Pope Francis has called for a "special day of prayer and fasting for peace in the world" on Friday, Feb. 23, 2018, particularly for peace in the conflict-stricken nations of the Democratic Republic of the Congo and South Sudan. He invited Catholics and other Christians as well as followers of other religions and people of good will to join in this event.
He made the surprise announcement on Sunday, Feb.4, after praying and reciting the Angelus with thousands of pilgrims from many countries gathered in St. Peter’s Square. “In the face of the tragic continuation of conflicts in different parts of the world, I invite all the faithful to a special day of prayer and fasting for peace on February 23, the Friday of the first week of Lent,” he said.
“We will offer it especially for the populations of the Democratic Republic of the Congo (DRC) and of South Sudan,” he added.
He invited “our brothers and sisters who are non-Catholic and non-Christian to join in this initiative in ways they consider most opportune.”
Pope Francis has expressed a desire to visit both countries. Their inhabitants have suffered greatly from long-standing conflicts, and in both countries the church has actively sought to promote peace and an end to fighting. The authorities of the DRC advised against such a visit for what they said were security reasons, though president Kabila of the DRC visited Pope Francis at the Vatican in 2016.
Similarly, while Pope Francis met with the president of South Sudan during his visit to Uganda, and planned to visit the country together with the Anglican primate and Archbishop of Canterbury, Justin Welby, he was informed last year the conditions were not yet right for a papal visit to South Sudan.
Until recently the DRC has been at the center what has been called “Africa’s world war,” a multi-state conflict that has claimed as many as 6 million lives due to armed conflict, disease or malnutrition.
The DRC (formerly Zaire) is a vast country in central Africa of almost 80 million people, 70 percent of whom are Christian (50 percent of the population is Catholic), with vast mineral wealth and economic resources. Until recently the DRC has been at the center what has been called “Africa’s world war,” a multi-state conflict that has claimed as many as 6 million lives due to armed conflict, disease or malnutrition. The DRC has been plagued by fighting and corruption (including by foreign interests seeking control of its vast mineral wealth), with multiple sides taking advantage of the violence and anarchy to plunder the nation’s natural resources. The DRC has faced further unrest in recent weeks after the shooting of pro-democracy churchgoers protesting President Joseph Kabila, who refused to step down when his mandate expired at the end of 2016. The United Nations has a peacekeeping force in the east, but conflict continues in the country.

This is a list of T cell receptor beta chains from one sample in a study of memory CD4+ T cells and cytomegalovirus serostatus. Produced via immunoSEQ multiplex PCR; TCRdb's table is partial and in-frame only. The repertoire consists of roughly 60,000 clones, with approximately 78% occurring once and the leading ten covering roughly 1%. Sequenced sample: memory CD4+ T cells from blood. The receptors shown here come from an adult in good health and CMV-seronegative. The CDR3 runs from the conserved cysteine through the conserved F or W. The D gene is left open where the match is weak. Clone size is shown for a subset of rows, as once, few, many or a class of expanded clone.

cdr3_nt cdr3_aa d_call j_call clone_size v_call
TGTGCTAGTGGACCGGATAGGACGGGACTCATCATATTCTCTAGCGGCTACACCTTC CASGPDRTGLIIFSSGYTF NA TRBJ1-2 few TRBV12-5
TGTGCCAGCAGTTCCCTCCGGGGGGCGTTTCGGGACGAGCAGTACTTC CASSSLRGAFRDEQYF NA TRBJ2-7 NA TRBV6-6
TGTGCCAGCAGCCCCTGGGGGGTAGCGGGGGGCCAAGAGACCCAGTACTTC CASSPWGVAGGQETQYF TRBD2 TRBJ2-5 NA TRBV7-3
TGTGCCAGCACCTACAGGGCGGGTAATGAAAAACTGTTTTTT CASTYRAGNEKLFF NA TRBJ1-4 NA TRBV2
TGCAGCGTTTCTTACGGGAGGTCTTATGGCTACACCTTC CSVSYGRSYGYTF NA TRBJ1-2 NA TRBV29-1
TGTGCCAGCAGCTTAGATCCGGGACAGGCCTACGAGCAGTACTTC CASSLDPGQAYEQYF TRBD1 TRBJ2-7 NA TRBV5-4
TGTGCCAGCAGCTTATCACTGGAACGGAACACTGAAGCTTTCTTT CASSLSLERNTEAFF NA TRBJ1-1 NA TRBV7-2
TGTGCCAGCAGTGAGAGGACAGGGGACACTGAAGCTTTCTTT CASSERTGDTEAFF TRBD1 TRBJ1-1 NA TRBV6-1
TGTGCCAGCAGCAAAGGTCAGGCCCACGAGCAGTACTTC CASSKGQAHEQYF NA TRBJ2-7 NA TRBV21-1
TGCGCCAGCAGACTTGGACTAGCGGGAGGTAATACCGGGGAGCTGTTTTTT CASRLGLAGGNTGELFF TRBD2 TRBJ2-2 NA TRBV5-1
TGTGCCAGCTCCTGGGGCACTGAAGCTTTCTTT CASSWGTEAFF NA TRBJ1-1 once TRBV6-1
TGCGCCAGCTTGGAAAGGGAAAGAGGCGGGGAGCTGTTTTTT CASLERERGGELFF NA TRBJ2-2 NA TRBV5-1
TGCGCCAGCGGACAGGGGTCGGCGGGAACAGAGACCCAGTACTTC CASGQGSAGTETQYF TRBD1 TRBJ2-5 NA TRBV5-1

More than 3.5 million people have been displaced in South Sudan, around 2 million internally; 1.5 million more (80 percent of them women and children) have fled to neighboring countries.
South Sudan is an oil-rich, ethnically diverse country of an estimated 10 to 12 million people that gained independence from Sudan in 2011 after a twenty-year civil war. It is one of the world’s newest but also one of its most underdeveloped states. Around 60 percent of the population is Christian, mainly Catholic (37 percent of the population) and Anglican, while over 30 percent are followers of African Traditional Religions. More than 6 percent are Muslim. A civil war with strong ethnic dimensions broke out in 2013 between the government of President Salva Kiir Mayardit, a Catholic and an ethnic Dinka (the majority ethnic group in the country) and opposition forces of former (twice deposed) vice-president Riek Machar, a member of the Nuer, the second-largest ethnic group.
Despite a peace agreement signed in 2015, the conflict has continued and caused the deaths of an estimated 300,000 people. Some 3.5 million more have been displaced, around 2 million internally; 1.5 million more (80 percent of them women and children) have fled to neighboring countries, especially Kenya, Sudan, and Uganda, and now make up the world's third-largest refugee population after Syria and Afghanistan. The conflict has also caused famine in some areas.
Turning to his worldwide audience, Pope Francis said, “I make a heartfelt appeal so that we too listen to that cry and each of us, in our own conscience, ask ourselves before God, ‘What can I do for peace?’”
In his announcement today, Pope Francis told pilgrims, “Our Heavenly Father always listens to his sons and daughters who cry to him in their pain and anguish.” Then turning to his worldwide audience, he said, “I make a heartfelt appeal so that we too listen to that cry and each of us, in our own conscience, ask ourselves before God, ‘What can I do for peace?’”
“Certainly,” he said, “we can pray, but not only that: Each one can concretely say NO to violence inasmuch as it depends on him or her. Because all the victories gained by violence are false victories; but to work for peace does good to us all!”